By Samantha Hayes in Washington, D.C.
I like living in Washington, DC, especially on July 4th. I even own one of those ridiculous sequined "Uncle Sam" top hats. I'll be wearing it while I eat hot dogs and watch fireworks. Last year, I watched the big display over the National Mall from the roof of our building, which is in front of the White House and the perch where I report the election news of the day. It's the best seat in the house!
When I think about July 4th of last year, I'm also reminded of the heavy coverage of the presidential wlection, which a lot of folks thought was too much, too soon. There were so many candidates in both parties. It was difficult to keep up with all of them, and somewhat humorous to watch them compete for air time, especially during a few of the early televised debates.
Of course, now we are down to two major contenders and it's been quite a long and winding road to arrive at this point. Just this week, John McCain's campaign appointed a new day to day manager, a man who is expected to streamline his message. That message may, in part, put more emphasis on McCain's service to the country as a Vietnam veteran and former POW. I checked out a new campaign ad for McCain on the Republican National Committee's website titled "Purpose." It is focused mostly on McCain's energy and economic policy and ends with his name and the words "country first" above it. The ad is part of a new and more aggressive set of attacks from the McCain campaign aimed at casting Obama as opportunistic and a candidate who will say anything to get elected.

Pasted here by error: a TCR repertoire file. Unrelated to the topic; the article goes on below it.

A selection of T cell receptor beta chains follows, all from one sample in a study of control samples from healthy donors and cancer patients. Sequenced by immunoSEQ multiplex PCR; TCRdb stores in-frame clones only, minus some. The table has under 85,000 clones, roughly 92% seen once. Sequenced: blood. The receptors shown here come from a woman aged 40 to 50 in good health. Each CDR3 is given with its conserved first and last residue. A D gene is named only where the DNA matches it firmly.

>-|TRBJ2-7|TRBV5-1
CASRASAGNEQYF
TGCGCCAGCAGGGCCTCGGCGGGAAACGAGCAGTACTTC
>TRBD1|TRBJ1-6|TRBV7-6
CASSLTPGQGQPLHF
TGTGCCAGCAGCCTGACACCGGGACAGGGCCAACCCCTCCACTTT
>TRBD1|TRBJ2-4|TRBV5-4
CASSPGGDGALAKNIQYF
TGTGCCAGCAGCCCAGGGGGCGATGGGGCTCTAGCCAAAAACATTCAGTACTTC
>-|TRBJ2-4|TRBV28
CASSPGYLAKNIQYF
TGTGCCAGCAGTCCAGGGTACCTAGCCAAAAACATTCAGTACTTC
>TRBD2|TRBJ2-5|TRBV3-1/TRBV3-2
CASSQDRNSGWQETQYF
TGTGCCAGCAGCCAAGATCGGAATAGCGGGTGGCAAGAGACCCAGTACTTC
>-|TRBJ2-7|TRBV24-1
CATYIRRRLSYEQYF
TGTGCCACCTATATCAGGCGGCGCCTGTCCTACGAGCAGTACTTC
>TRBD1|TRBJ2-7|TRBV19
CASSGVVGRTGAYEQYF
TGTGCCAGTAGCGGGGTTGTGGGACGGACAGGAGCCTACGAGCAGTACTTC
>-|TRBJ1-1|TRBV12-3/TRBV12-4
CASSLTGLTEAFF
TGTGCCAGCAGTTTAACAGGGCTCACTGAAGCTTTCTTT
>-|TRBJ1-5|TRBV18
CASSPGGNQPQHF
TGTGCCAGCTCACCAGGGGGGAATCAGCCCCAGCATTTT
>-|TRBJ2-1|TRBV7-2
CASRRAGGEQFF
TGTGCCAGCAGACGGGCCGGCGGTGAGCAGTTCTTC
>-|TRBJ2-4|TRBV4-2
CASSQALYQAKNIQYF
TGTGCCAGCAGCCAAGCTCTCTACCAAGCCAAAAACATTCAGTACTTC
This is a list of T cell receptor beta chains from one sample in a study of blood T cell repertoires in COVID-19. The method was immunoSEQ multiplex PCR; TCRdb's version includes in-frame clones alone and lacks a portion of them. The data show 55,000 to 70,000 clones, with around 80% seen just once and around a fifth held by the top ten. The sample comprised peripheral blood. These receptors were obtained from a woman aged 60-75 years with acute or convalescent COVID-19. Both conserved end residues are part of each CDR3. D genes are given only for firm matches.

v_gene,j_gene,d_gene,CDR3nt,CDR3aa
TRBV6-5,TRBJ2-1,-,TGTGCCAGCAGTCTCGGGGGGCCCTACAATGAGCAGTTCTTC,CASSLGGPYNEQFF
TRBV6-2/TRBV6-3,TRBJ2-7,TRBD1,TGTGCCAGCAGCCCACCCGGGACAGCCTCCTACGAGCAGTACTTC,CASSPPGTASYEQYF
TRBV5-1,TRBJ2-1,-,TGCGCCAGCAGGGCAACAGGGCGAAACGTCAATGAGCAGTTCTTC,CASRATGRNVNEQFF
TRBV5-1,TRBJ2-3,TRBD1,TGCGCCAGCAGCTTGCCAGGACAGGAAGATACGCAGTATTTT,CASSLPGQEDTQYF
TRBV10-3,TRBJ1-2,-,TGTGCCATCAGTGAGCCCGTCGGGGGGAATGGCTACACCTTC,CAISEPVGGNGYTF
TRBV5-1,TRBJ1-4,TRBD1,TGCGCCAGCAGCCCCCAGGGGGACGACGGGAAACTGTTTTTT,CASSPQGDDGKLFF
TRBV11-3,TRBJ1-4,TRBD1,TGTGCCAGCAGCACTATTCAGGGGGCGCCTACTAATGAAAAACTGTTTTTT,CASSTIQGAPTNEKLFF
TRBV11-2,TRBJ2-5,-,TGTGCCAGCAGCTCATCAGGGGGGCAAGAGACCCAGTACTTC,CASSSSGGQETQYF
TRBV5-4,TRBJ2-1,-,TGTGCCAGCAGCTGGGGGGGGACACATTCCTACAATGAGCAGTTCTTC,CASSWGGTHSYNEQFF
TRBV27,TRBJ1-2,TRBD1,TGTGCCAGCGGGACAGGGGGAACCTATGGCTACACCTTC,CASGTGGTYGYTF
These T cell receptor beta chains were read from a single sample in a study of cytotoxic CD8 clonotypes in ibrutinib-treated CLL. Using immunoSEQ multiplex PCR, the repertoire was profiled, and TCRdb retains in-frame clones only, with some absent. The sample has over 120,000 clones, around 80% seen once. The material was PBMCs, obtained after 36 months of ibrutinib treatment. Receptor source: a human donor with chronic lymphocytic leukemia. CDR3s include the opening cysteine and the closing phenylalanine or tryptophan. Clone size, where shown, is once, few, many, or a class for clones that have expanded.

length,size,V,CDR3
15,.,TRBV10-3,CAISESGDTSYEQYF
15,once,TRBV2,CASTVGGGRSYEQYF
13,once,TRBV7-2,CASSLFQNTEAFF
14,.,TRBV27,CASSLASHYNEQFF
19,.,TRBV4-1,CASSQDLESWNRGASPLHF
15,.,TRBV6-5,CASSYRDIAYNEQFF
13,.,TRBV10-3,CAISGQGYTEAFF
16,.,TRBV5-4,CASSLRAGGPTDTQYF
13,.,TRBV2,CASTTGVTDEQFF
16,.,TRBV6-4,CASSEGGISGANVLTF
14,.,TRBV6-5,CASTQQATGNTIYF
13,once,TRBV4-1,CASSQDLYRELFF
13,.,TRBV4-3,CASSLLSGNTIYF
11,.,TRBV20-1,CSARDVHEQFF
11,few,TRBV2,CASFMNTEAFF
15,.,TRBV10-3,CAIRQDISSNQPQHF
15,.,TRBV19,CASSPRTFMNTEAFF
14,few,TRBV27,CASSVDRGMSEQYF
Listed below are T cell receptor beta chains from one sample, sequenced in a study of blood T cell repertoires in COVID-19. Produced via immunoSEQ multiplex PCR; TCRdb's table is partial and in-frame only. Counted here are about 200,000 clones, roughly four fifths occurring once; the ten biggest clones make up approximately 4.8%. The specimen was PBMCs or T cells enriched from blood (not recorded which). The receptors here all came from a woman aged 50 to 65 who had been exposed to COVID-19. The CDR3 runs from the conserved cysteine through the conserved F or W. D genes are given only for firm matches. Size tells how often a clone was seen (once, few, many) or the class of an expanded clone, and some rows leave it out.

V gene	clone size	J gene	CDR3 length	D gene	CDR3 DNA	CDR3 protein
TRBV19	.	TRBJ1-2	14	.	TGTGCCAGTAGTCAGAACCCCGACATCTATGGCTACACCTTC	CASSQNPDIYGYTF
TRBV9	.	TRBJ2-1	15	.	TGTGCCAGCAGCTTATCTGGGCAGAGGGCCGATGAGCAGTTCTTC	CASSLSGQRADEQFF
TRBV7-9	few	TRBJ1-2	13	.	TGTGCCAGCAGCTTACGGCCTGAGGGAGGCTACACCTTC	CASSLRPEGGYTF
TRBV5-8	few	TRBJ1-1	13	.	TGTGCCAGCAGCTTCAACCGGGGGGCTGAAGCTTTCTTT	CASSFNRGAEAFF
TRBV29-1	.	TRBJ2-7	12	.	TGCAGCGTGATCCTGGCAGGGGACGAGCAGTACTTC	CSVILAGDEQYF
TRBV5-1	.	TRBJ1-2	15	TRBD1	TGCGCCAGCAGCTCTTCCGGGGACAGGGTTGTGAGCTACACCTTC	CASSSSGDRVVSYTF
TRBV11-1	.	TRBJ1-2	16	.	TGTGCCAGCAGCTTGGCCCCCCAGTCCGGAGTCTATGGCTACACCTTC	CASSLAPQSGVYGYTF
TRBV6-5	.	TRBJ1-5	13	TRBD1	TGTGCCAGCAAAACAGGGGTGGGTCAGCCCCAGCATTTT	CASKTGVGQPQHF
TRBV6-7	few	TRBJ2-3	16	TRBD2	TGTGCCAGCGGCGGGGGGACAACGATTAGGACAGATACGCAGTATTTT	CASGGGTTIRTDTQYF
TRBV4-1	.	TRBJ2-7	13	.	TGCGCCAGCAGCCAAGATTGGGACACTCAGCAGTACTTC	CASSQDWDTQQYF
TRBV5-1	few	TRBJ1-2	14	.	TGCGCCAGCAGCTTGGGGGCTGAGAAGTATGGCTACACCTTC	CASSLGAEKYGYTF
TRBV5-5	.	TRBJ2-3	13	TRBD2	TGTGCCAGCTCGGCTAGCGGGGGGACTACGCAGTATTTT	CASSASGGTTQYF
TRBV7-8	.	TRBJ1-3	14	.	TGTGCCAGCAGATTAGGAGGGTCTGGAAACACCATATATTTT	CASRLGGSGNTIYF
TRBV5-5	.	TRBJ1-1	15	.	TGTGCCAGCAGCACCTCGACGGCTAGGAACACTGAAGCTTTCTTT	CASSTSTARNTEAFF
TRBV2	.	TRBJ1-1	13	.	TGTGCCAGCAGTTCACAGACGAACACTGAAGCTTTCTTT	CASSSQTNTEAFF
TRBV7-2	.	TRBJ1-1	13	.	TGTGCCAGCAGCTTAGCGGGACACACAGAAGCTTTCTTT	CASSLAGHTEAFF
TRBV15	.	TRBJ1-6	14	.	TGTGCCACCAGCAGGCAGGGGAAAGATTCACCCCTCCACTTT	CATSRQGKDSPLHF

However, Obama is hitting back. This week he talked personally about community service and his grandfather's military service. And he delivered those speeches in conservative areas: Colorado Springs, Colorado on Wednesday, Fargo, North Dakota on Thursday, and he'll be spending the Fourth of July in the red state of Montana. McCain will be in Arizona.
That leaves Washington, DC, free of major Presidential candidates on Independence Day. That's okay. They'll be back soon enough. Meantime, we'll watch the fireworks over the White House and wonder which one of them will be here, next year.